15-year DRFS 100% 98% 90%
10-year CSS 100% 99% 95% 0.00015 (L vs. I)
0.00000 (H vs. I)
15-year CSS 100% 99% 92%

LRFS: lymph node recurrence-free survival

DRFS: distant recurrence-free survival

CSS: cause specific survival

Age is an important prognostic factor, especially for the CSS of PTC patients [2-4]. Especially for M0 patients, older age (≥55 years) was the strongest predictor of carcinoma death in a multivariate analysis [3]. In the most recent American Joint Committee on Cancer (AJCC) staging system, the age cutoff is also set at 55 years [11]. We then performed subset analyses according to the patients’ ages (≥55 years and <55 years). In the subset of patients aged ≥ 55 years, the 15-year LRFS, DRFS and CSS rates of the H-group (65%, 85%, and 85%) were poorer than those of the I-group (87%, 97%, and 98%) (p = 0.00000). The 15-year prognoses of the I-group were poorer than those of the L-group (97%, 100%, and 100%), respectively (p = 0.00000) (Fig. 2a–c, Table 4).

Fig. 2

The (a) LRFS, (b) DRFS, and (c) CSS of the low-, intermediate- and high-risk groups of PTC patients in the subset of patients ≥ 55 years old.

Table 4 Ten- and 15-year LRFS, DRFS, and CSS of PTC patients aged 55 years or older (n = 2,400)
Low- or very-low-risk (L-group) Intermediate-risk (I-group) High-risk (H-group) p-values
10-year LRFS  98% 90% 74% 0.00000 (H vs. I, I vs. L)
15-year LRFS  97% 87% 65%
10-year DRFS 100% 99% 90% 0.00000 (H vs. I, I vs. L)
15-year DRFS 100% 97% 85%
10-year CSS 100% 99% 91% 0.00000 (H vs. I, I vs. L)
15-year CSS 100% 98% 85%

Similarly, in the subset of patients <55 years old, the 15-year LRFS and DRFS rates of the H-group (79% and 95%) were significantly poorer than those of the I-group (88% and 99%), and those of the I-group were significantly poorer than those of the L-group (95% and 100%) (p = 0.00000). The 15-year CSS of the H-group patients (98%) was significantly poorer than that of the I-group patients (100%) (p = 0.00004), and the 15-year CSS of the I-group patients tended to be poorer than that of the L-group patients (100%) (p = 0.05624) (Fig. 3a–c, Table 5).

Fig. 3

(a) LRFS, (b) DRFS, and (c) CSS of the three groups of PTC patients in the subset of patients < 55 years old.

Table 5 Ten- and 15-year LRFS, DRFS, and CSS of PTC patients younger than 55 years
Low- or very-low-risk (L-group) Intermediate-risk (I-group) High-risk (H-group) p-values
10-year LRFS  97% 94% 94% 0.00000 (H vs. I, I vs. L)
15-year LRFS  95% 88% 79%
10-year DRFS 100% 99% 96% 0.00000 (H vs. I)
0.00173 (I vs. L)
15-year DRFS 100% 99% 95%
10-year CSS 100% (99.93%) 100% (99.82%) 99% 0.00004 (H vs. I)
0.05624 (I vs. L)
15-year CSS 100% (99.93%) 100% (99.65%) 98%

We next compared the LRFS, DRFS, and CSS of the patients in each risk group between those aged ≥ 55 years and those aged < 55 years (Table 6). The prognosis of the L-group patients did not significantly differ according to age. In the I-group, the DRFS tended to be poorer (p = 0.09507) and the CSS was significantly poorer (p = 0.01000) in the patients aged ≥ 55 years compared to those aged < 55 years. Among the H-group patients, those aged ≥ 55 years had significantly poorer LRFS, DRFS, and CSS (p = 0.00000) compared to those aged < 55 years.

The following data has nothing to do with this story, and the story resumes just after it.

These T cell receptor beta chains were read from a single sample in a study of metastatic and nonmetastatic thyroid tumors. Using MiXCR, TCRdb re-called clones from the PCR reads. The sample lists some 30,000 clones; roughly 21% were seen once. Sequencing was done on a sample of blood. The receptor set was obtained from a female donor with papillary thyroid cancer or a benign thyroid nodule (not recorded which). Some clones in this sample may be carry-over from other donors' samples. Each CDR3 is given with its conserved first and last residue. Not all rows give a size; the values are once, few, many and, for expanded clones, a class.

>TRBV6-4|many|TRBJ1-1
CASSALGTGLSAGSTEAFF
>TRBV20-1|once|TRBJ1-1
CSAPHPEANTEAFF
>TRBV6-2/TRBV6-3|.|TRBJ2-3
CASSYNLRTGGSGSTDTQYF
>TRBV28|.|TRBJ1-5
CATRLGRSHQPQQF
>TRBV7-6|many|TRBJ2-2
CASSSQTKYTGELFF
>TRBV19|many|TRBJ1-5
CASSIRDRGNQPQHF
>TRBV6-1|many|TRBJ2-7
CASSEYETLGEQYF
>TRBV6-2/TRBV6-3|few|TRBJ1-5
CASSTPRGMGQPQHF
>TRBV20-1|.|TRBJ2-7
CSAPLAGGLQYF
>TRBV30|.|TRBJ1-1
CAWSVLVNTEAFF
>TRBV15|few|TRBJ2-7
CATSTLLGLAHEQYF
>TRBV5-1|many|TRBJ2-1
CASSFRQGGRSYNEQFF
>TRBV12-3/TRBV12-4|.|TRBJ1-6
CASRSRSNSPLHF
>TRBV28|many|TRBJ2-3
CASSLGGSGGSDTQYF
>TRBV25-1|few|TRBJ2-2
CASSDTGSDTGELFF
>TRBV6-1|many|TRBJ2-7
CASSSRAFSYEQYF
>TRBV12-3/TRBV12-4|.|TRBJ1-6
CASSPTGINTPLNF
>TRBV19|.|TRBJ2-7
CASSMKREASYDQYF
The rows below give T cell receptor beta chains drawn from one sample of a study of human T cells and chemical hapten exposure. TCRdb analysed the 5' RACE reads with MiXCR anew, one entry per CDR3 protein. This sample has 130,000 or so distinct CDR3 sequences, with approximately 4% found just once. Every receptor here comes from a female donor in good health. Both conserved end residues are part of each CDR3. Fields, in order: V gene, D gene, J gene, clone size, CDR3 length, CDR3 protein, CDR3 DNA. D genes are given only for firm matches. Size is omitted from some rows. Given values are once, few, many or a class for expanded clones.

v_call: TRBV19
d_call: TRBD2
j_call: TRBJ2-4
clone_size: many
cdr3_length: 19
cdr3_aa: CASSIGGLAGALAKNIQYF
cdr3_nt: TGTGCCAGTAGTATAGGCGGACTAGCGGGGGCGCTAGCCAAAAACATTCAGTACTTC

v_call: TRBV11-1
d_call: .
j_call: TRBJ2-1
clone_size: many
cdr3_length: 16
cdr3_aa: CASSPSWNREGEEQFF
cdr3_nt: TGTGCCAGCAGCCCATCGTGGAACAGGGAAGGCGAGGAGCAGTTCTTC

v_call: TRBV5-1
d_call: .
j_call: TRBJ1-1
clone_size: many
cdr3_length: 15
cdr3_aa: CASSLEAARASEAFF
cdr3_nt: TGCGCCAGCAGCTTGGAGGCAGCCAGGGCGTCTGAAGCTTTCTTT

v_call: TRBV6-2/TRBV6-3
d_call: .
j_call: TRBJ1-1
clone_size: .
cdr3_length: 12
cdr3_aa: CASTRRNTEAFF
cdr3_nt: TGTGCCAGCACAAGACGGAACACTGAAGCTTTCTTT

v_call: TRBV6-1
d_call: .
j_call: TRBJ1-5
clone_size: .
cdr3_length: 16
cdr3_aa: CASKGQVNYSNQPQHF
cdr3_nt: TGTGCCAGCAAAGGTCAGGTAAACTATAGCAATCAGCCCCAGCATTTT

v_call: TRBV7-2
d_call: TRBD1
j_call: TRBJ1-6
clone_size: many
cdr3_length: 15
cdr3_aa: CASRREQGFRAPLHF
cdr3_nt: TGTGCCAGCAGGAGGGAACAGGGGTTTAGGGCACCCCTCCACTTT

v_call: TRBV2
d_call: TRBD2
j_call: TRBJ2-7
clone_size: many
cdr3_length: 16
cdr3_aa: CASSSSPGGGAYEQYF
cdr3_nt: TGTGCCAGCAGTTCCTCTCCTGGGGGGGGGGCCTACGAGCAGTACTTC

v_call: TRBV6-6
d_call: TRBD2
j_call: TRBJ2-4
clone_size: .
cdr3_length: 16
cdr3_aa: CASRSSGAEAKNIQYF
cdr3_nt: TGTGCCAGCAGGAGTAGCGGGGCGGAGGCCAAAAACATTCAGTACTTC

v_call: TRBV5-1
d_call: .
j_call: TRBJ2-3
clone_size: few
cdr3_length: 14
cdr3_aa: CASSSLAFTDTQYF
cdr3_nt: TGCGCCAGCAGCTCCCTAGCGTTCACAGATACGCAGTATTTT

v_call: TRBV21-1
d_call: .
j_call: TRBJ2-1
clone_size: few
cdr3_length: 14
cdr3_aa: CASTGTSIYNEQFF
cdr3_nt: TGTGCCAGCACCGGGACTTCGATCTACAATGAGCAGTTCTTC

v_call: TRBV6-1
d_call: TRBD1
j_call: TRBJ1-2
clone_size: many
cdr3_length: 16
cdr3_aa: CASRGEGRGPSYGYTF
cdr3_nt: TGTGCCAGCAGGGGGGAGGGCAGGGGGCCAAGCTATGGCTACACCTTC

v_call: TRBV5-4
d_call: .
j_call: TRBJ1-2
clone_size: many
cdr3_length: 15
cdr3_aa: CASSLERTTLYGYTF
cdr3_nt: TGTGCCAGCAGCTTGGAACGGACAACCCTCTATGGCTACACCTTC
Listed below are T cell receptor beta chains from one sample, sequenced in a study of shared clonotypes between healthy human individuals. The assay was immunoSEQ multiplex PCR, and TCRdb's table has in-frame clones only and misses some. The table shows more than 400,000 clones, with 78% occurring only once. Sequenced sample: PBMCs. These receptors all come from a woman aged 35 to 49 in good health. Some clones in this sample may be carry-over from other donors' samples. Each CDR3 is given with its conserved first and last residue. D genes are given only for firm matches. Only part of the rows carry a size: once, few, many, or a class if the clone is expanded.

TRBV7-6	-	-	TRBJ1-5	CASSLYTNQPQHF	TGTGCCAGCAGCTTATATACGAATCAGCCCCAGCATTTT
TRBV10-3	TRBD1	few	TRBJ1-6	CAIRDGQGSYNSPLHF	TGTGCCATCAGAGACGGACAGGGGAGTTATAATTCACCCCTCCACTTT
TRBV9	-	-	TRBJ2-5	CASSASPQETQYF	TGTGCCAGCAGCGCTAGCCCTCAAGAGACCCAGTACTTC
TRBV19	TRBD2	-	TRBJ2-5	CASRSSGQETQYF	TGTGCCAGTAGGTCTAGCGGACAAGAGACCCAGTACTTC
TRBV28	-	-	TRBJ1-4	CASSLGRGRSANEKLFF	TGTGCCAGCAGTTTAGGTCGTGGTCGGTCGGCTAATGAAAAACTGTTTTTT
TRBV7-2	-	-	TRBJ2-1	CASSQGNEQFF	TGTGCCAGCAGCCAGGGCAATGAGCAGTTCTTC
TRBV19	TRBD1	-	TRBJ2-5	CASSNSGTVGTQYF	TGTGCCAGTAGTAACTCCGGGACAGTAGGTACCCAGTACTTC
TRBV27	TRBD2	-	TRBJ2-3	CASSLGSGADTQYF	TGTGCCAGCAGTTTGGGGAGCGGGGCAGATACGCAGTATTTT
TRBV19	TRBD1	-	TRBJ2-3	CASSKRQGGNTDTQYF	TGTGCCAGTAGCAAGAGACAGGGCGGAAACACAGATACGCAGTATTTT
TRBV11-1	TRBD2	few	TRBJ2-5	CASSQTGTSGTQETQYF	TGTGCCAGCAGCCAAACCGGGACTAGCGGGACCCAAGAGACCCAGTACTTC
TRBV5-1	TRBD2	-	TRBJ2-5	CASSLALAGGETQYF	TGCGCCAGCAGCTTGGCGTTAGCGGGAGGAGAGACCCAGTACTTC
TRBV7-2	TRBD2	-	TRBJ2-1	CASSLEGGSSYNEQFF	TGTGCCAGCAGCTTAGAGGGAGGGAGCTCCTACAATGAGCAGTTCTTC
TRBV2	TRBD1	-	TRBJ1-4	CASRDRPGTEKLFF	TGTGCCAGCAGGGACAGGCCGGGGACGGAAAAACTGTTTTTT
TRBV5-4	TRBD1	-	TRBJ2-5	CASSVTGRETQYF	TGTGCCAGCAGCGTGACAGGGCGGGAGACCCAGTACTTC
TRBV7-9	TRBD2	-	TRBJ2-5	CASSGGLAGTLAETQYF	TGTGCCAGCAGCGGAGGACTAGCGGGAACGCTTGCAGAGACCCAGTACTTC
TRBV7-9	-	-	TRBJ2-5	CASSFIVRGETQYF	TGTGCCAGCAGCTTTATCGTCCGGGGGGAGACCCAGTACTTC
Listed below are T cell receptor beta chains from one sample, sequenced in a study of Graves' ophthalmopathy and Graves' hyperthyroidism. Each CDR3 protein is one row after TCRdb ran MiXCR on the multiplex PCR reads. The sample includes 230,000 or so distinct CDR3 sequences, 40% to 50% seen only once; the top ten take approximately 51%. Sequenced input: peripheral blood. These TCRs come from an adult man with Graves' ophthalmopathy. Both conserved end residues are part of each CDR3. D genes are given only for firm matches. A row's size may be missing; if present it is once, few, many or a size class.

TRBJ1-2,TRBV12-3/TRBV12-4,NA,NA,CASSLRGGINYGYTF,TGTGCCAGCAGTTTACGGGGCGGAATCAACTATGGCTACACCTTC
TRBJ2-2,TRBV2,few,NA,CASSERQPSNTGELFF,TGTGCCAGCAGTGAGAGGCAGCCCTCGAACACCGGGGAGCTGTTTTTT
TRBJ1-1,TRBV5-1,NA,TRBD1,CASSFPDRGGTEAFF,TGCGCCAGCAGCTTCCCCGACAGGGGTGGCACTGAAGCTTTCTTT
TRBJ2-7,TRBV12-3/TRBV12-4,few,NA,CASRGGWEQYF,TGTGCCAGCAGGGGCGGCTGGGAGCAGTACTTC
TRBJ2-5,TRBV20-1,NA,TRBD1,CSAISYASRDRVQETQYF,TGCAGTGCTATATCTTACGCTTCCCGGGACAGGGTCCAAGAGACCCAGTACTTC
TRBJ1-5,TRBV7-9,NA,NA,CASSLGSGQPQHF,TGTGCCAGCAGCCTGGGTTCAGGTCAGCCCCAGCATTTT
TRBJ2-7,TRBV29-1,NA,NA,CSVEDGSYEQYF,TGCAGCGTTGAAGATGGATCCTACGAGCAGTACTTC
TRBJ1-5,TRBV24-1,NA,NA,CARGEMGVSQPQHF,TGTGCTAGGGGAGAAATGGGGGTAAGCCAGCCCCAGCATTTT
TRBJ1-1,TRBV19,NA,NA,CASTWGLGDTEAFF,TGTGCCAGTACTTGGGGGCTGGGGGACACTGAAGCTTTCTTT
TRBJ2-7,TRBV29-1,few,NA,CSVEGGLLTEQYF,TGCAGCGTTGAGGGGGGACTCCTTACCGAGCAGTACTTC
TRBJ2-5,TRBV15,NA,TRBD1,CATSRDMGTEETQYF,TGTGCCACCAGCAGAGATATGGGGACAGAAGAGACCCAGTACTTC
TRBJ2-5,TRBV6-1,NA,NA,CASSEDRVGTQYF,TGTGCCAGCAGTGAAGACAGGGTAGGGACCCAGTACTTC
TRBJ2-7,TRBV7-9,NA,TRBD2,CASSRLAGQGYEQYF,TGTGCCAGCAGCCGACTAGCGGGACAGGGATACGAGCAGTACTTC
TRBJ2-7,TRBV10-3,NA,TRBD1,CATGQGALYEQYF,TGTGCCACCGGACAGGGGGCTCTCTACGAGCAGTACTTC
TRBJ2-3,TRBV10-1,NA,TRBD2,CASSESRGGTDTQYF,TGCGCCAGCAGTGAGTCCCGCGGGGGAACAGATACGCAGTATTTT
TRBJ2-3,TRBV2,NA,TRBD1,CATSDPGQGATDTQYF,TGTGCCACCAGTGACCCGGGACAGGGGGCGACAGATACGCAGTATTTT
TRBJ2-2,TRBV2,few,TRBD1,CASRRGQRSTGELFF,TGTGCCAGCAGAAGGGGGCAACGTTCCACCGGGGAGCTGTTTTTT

Table 6 The difference of prognosis at 15-year of PTC patients in each group between age ≥ 55 years and < 55 years
Risk classification Variables p-values between patients ≥ 55 years and < 55 years
Low- or very-low-risk (L-group) LRFS 0.11378
DRFS 0.63447
CSS 0.68641
Intermediate-risk (I-group) LRFS 0.14177
DRFS 0.09507
CSS 0.00100
High-risk (H-group) LRFS 0.00000
DRFS 0.00000
CSS 0.00000

Discussion

The results of our analyses demonstrated that (1) the LRFS, DRFS, and CSS of the high-risk (H-group) PTC patients were poorer than those of the intermediate-risk (I-group) patients, and those of the I-group were poorer than those of the L-group (low- or very-low-risk) patients; (2) the same results were obtained in the subset analysis based on the patients’ age (cutoff 55 years); (3) old age significantly worsened all aspects of prognosis of the H-group patients and the CSS of the I-group patients.

In this patient series, the 15-year LRFS, DRFS, and CSS rates of the H-group patients were 74%, 90%, and 92%, respectively. Since H-group patients are more likely to show recurrence and die of PTC compared to the I- and L-groups, aggressive treatments—including total thyroidectomy with therapeutic or prophylactic lymph node dissection, and adjuvant 131I therapy, which is reported to improve the survival of patients [12]—rather than RAI therapy should be considered after the appearance of recurrence and TSH suppression. Moreover, a careful postoperative follow-up by monitoring Tg and Tg-DT [6] is mandatory to identify the appearance of recurrence, which should be treated by 131I therapy and therapy using tyrosine kinase inhibitors. It is thus appropriate that the JAES/JSTS guidelines strongly recommend total thyroidectomy for H-group patients.

In contrast, the 15-year DRFS and CSS rates of our L-group patients were both 100%, indicating that T1N0M0 patients are very unlikely to show distant recurrence and die of PTC; this finding is not discrepant with those of our previous study [1]. Therefore, RAI ablation and Tg monitoring are not necessary and hemithyroidectomy is adequate for such patients if the opposite lobe is free from nodules requiring surgery.